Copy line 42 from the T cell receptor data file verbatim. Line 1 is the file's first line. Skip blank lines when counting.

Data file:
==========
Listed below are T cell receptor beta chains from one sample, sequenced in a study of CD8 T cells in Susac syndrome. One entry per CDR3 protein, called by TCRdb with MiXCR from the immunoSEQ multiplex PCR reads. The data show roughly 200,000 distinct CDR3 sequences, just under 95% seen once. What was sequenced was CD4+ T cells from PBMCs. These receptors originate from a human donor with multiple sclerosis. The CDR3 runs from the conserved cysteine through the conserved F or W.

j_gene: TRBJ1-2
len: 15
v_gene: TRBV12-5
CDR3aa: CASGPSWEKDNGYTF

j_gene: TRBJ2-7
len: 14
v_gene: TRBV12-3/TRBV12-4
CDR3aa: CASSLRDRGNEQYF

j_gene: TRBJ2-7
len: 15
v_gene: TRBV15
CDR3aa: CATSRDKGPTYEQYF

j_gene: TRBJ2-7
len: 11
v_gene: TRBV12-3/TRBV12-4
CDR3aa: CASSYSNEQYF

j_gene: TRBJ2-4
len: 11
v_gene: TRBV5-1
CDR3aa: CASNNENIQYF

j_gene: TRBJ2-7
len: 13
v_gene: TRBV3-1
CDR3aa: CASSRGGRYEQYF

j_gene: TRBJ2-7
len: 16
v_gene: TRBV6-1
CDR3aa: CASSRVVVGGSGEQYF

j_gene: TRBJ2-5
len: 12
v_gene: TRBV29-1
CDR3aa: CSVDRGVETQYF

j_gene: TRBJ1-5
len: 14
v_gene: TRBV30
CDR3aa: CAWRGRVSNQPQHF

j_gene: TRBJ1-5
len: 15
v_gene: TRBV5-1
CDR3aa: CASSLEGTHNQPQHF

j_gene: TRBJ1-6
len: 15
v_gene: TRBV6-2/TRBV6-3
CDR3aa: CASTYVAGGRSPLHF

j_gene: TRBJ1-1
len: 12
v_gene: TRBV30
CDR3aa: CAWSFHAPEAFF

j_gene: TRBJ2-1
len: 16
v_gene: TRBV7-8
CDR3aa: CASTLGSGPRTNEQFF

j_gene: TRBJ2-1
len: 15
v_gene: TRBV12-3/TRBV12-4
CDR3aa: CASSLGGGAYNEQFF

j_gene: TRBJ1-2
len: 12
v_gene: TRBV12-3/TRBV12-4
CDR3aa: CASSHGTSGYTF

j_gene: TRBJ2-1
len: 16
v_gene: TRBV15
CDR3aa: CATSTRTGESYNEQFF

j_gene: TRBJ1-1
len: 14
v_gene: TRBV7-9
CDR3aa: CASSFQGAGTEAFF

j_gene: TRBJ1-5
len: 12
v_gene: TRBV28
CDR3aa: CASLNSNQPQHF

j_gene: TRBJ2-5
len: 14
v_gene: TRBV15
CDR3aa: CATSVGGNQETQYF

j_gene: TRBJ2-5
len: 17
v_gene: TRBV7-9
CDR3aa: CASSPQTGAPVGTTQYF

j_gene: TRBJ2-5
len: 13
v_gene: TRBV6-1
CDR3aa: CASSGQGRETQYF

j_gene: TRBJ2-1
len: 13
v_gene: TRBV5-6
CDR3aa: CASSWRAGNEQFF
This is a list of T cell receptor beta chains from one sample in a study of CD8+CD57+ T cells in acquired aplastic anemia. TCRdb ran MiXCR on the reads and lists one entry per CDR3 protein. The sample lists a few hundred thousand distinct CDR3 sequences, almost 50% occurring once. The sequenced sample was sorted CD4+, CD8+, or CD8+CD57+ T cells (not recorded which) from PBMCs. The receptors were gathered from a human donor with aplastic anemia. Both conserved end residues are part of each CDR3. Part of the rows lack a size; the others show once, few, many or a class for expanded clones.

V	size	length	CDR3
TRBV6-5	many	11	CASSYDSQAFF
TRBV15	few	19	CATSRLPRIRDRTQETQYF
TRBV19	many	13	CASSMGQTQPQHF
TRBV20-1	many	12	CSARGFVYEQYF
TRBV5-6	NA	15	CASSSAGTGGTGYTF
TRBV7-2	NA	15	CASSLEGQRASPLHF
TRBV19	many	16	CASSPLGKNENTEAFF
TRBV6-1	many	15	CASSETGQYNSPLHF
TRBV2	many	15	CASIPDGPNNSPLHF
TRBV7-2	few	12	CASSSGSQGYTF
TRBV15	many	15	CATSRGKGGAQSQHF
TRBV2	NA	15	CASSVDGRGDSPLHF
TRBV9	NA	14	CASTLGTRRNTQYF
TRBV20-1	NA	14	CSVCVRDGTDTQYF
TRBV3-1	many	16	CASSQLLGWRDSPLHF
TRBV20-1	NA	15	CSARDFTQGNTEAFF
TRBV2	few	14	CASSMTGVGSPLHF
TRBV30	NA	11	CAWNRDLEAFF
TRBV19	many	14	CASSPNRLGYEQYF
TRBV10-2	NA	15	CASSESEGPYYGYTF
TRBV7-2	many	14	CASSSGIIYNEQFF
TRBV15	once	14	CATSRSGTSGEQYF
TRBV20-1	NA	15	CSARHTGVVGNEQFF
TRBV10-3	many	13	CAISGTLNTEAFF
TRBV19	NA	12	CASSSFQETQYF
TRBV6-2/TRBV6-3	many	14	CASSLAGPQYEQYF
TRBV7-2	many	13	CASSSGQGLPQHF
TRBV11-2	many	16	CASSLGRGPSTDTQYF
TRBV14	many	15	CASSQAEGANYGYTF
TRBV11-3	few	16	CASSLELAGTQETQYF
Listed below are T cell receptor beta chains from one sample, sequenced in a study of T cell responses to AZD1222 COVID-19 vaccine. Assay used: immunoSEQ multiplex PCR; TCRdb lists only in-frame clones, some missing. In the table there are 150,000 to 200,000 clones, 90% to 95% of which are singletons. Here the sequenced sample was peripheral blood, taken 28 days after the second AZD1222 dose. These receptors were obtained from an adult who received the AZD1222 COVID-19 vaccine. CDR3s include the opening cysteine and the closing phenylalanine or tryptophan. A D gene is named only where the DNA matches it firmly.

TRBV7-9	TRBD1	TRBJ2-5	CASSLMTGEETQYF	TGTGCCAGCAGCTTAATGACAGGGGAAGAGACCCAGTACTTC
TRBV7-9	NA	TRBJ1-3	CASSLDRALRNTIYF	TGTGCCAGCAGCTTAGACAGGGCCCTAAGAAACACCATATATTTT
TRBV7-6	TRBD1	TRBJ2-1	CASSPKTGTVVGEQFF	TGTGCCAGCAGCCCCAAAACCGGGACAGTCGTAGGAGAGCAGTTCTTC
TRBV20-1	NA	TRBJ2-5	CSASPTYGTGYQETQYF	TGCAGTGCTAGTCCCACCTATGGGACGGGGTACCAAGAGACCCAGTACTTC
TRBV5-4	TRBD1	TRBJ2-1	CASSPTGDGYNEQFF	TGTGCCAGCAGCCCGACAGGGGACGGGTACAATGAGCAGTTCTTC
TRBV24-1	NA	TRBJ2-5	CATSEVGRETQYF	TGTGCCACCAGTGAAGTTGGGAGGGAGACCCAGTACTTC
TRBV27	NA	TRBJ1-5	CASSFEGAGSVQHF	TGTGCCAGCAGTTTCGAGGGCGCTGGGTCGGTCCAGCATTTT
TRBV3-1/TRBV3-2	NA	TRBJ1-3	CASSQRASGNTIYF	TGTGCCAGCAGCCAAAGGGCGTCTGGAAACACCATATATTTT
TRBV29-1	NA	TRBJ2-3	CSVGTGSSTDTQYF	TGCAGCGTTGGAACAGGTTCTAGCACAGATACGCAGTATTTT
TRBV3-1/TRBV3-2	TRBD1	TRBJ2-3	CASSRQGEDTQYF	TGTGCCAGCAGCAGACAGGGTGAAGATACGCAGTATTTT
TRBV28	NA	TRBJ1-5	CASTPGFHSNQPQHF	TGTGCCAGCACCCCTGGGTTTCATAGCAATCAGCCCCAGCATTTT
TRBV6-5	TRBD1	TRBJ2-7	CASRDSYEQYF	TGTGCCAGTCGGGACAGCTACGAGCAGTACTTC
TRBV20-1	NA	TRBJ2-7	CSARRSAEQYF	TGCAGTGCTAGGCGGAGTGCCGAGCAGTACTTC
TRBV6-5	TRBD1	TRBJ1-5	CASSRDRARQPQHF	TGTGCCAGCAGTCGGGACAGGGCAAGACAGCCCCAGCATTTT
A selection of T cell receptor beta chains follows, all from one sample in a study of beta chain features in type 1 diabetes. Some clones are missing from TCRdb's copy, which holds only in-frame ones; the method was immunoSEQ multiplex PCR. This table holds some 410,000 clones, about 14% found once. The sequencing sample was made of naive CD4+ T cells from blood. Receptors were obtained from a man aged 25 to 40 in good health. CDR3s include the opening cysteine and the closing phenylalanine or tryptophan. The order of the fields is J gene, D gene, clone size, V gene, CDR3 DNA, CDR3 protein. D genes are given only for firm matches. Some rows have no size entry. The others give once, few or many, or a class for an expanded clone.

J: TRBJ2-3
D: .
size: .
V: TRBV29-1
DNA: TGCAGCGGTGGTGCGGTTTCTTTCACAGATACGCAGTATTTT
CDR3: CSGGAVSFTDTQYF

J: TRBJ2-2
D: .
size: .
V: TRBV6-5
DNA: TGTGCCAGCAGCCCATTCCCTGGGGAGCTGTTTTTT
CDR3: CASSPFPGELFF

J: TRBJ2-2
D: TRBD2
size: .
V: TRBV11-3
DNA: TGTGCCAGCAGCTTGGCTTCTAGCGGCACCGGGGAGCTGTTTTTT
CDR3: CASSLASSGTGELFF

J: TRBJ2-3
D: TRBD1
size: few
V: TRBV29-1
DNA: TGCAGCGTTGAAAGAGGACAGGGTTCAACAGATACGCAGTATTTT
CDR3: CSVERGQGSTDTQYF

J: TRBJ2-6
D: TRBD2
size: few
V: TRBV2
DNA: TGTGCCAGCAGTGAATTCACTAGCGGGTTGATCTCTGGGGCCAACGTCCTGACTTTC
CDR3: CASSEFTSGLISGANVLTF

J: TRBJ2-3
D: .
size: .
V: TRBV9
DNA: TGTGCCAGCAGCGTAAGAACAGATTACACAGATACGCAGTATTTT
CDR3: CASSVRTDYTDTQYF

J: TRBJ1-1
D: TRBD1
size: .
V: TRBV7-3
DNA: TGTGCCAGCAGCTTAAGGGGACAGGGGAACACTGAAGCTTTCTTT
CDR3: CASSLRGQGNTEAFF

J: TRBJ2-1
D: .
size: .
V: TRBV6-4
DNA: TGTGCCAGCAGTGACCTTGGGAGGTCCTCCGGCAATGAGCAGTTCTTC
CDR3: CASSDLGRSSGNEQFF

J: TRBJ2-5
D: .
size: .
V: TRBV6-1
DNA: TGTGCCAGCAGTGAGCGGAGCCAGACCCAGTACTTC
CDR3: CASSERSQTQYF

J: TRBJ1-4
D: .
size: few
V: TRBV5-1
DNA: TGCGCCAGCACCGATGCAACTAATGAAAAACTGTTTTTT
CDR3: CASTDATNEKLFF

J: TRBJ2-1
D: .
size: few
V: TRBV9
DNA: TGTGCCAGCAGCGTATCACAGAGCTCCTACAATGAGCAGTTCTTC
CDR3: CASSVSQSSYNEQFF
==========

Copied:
j_gene: TRBJ1-6